Airglow imaging from satellites is also a means to identify coupling processes associated with GWs. Concentric GWs observed by satellite imagers with large fields of view (FOV) indicate the impact of meteorological disturbances such as typhoons/cyclones. They excite gravity waves which propagate up into mesosphere, thermosphere, and ionosphere. IMAP/VISI on board International Space Station has shown global maps of these concentric waves and their seasonal variations (Perwitasari et al. 2016). Observations from the Visible Infrared Imaging Radiometer Suite (VIIRS) on board the Suomi/NPP satellite have demonstrated that a hurricane excites concentric GWs when the intensity is maximum (Xu et al. 2019). Effort has been exerted on the development of analysis methods for airglow images. Matsuda et al. (2014) obtained power spectra of airglow perturbation in the horizontal phase velocity domain (M-transform) using 3-D Fourier transforms. This new technique can quantitatively indicate GW interaction with the background mean wind and temperature during their vertical propagation from below (Matsuda et al. 2017; Perwitasari et al. 2018). On the other hand, various approaches, such as machine-learning (Lai et al. 2019), for extracting GW events have also been tried.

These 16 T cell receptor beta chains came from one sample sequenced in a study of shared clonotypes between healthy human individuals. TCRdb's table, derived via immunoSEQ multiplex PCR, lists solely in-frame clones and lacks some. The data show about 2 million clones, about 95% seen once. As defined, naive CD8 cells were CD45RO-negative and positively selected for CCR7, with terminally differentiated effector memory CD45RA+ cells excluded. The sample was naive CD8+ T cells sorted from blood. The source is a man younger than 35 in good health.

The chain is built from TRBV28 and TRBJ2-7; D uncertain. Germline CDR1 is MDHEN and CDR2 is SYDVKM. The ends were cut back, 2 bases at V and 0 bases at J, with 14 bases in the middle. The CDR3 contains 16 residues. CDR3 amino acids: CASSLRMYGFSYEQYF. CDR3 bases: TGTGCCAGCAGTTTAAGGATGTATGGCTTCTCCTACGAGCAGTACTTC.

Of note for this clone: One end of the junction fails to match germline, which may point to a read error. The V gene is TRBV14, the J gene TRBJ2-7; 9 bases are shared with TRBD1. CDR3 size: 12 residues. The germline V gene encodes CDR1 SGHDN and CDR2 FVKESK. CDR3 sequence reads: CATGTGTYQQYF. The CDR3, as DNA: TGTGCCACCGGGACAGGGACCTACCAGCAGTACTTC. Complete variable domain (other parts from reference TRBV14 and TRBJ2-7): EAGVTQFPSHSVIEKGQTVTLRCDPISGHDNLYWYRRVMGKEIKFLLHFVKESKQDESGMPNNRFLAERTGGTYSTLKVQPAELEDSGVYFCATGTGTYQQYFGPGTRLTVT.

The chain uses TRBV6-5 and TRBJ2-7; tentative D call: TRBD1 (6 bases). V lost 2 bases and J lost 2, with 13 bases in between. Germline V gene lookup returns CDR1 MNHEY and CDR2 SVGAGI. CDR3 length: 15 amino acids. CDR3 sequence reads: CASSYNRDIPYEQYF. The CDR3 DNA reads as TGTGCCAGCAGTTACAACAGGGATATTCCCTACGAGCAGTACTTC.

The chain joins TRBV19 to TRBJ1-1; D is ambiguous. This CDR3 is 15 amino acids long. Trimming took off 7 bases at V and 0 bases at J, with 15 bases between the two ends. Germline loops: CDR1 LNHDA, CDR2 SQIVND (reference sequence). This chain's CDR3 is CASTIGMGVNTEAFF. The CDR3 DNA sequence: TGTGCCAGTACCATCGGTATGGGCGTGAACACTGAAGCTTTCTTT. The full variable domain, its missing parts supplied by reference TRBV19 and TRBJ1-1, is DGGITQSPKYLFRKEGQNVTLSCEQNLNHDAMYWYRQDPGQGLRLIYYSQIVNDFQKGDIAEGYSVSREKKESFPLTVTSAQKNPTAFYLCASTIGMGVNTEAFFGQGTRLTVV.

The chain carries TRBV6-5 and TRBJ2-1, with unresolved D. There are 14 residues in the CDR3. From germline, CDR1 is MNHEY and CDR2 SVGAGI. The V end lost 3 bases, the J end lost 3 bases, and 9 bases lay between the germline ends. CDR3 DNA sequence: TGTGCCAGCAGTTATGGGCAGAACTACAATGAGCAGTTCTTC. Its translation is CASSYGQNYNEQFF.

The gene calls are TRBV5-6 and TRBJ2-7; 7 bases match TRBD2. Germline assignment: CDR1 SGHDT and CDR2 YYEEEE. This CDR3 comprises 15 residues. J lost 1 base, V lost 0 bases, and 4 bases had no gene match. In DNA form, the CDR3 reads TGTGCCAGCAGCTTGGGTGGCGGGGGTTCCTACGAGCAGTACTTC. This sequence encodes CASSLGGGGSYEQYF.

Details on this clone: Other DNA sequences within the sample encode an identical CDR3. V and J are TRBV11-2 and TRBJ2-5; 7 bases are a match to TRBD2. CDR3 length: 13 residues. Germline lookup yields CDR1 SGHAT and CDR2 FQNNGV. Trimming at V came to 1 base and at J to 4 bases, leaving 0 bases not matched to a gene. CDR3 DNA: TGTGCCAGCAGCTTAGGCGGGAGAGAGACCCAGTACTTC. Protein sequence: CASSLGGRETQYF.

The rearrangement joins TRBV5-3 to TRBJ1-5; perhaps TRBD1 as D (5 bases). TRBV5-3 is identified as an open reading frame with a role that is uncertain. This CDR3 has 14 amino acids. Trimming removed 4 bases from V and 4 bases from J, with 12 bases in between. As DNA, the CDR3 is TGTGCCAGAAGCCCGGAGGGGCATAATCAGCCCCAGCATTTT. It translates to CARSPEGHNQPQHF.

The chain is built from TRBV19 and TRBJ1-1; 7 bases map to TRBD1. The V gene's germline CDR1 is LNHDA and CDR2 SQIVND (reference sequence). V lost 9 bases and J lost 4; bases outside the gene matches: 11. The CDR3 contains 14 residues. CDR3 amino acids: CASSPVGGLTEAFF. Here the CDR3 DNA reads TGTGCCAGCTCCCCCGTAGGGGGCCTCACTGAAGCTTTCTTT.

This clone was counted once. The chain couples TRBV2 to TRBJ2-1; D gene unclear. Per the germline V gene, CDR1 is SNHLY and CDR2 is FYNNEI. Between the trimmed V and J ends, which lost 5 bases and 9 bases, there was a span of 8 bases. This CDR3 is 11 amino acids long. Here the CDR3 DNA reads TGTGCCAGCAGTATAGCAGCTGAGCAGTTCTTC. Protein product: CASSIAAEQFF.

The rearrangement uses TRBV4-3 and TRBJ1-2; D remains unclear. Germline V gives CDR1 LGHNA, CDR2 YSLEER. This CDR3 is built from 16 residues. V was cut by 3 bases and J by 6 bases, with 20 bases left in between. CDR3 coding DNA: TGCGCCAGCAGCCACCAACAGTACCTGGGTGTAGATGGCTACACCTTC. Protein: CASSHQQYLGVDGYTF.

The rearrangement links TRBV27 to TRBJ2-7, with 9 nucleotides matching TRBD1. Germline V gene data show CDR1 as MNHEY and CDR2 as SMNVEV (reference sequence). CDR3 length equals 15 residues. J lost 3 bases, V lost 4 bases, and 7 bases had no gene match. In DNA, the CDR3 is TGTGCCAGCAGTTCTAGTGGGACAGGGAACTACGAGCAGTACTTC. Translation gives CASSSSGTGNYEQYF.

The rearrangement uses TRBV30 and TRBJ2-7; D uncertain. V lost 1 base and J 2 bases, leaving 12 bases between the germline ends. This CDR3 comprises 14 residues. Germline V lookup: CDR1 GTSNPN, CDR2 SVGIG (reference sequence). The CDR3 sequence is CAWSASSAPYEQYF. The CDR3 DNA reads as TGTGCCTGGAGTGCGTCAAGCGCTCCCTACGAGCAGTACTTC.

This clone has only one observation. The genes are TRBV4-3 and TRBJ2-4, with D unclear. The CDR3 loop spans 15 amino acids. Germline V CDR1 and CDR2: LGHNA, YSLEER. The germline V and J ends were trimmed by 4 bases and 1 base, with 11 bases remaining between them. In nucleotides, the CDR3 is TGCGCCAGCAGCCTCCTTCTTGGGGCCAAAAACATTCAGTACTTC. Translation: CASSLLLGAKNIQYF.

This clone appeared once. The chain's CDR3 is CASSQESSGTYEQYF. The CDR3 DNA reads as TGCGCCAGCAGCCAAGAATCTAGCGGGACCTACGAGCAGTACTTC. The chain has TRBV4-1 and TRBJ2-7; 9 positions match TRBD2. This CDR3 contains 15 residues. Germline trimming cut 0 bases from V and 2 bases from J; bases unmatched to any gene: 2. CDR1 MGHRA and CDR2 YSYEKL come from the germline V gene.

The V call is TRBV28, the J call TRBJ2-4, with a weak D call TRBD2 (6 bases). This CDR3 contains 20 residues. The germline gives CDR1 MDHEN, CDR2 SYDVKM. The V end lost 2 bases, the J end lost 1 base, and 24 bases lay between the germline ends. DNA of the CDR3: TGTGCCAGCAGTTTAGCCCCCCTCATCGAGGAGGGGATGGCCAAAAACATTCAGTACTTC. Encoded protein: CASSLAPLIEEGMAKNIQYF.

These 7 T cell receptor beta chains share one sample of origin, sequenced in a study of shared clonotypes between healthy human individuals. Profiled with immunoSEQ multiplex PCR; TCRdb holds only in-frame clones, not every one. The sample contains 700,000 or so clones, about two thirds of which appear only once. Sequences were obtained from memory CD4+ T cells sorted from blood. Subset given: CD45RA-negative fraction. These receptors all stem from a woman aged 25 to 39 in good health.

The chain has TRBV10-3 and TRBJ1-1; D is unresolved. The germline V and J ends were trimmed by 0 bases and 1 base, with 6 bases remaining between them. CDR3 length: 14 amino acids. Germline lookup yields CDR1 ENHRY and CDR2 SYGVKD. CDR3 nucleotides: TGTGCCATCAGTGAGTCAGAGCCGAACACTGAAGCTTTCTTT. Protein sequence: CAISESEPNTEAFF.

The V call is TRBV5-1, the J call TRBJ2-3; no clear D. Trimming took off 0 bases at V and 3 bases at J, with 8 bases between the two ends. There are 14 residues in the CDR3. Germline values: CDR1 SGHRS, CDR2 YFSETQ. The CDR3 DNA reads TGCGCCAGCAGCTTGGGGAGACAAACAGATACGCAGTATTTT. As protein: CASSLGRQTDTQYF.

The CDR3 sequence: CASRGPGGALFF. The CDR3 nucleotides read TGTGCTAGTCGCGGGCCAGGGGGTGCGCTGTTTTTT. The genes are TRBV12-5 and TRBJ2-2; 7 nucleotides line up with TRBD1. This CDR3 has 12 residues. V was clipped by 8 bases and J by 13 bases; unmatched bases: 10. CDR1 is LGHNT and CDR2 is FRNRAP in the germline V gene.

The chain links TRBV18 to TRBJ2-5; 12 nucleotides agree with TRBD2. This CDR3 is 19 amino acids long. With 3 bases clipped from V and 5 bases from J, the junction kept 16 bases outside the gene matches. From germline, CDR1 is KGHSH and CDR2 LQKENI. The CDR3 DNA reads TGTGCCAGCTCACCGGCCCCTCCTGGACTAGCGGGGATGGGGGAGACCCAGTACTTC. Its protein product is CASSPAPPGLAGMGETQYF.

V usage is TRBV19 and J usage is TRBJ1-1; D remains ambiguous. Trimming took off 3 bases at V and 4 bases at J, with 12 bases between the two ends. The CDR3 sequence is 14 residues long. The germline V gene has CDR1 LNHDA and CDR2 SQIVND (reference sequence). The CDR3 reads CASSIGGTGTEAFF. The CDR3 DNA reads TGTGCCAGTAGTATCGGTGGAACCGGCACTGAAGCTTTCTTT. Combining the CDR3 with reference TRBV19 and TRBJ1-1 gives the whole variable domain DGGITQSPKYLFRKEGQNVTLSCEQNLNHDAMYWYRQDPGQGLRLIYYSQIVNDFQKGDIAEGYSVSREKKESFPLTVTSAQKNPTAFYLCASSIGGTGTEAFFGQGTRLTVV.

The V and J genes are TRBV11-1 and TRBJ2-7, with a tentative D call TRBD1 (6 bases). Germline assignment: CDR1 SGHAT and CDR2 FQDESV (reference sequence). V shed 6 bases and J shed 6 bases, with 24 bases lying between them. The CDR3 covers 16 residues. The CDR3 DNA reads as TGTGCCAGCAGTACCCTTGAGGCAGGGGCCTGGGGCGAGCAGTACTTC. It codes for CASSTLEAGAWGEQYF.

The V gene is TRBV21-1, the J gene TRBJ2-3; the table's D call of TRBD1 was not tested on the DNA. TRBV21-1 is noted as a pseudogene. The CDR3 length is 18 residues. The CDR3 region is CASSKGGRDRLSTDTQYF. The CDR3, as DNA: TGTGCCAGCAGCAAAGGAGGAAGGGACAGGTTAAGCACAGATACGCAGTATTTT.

Meteor radars have also been used to study the dynamics in the mesopause region. Recently, a regional network for meteor radar observations with a common scattering volume has been developed as a powerful tool for this purpose (Stober and Chau 2015; Chau et al. 2017; Chau et al. 2019; Stober et al. 2018; Vierinen et al. 2019). Wind vectors can be accurately derived fora smaller area with this new network observation technique. The three dimensional structure of wind fields over a wide horizontal range is observed (Stober and Chau 2015). New dynamical parameters of a wind field such as the horizontal divergence and relative vorticity can be determined, an example of which is described by Chau et al. (2017) for observations over northern Scandinavia. The possibility of vertical wind velocity measurement is also indicated. These new techniques are expected to be highly beneficial for studying mesosphere-thermosphere coupling in near future when combined with the EISCAT3D radar being constructed in northern Scandinavia (https://eiscat.se/eiscat3d-information/). Vierinen et al. (2019) even stepped forward to develop a method to estimate the kinetic energy of turbulence using the anticipated observations.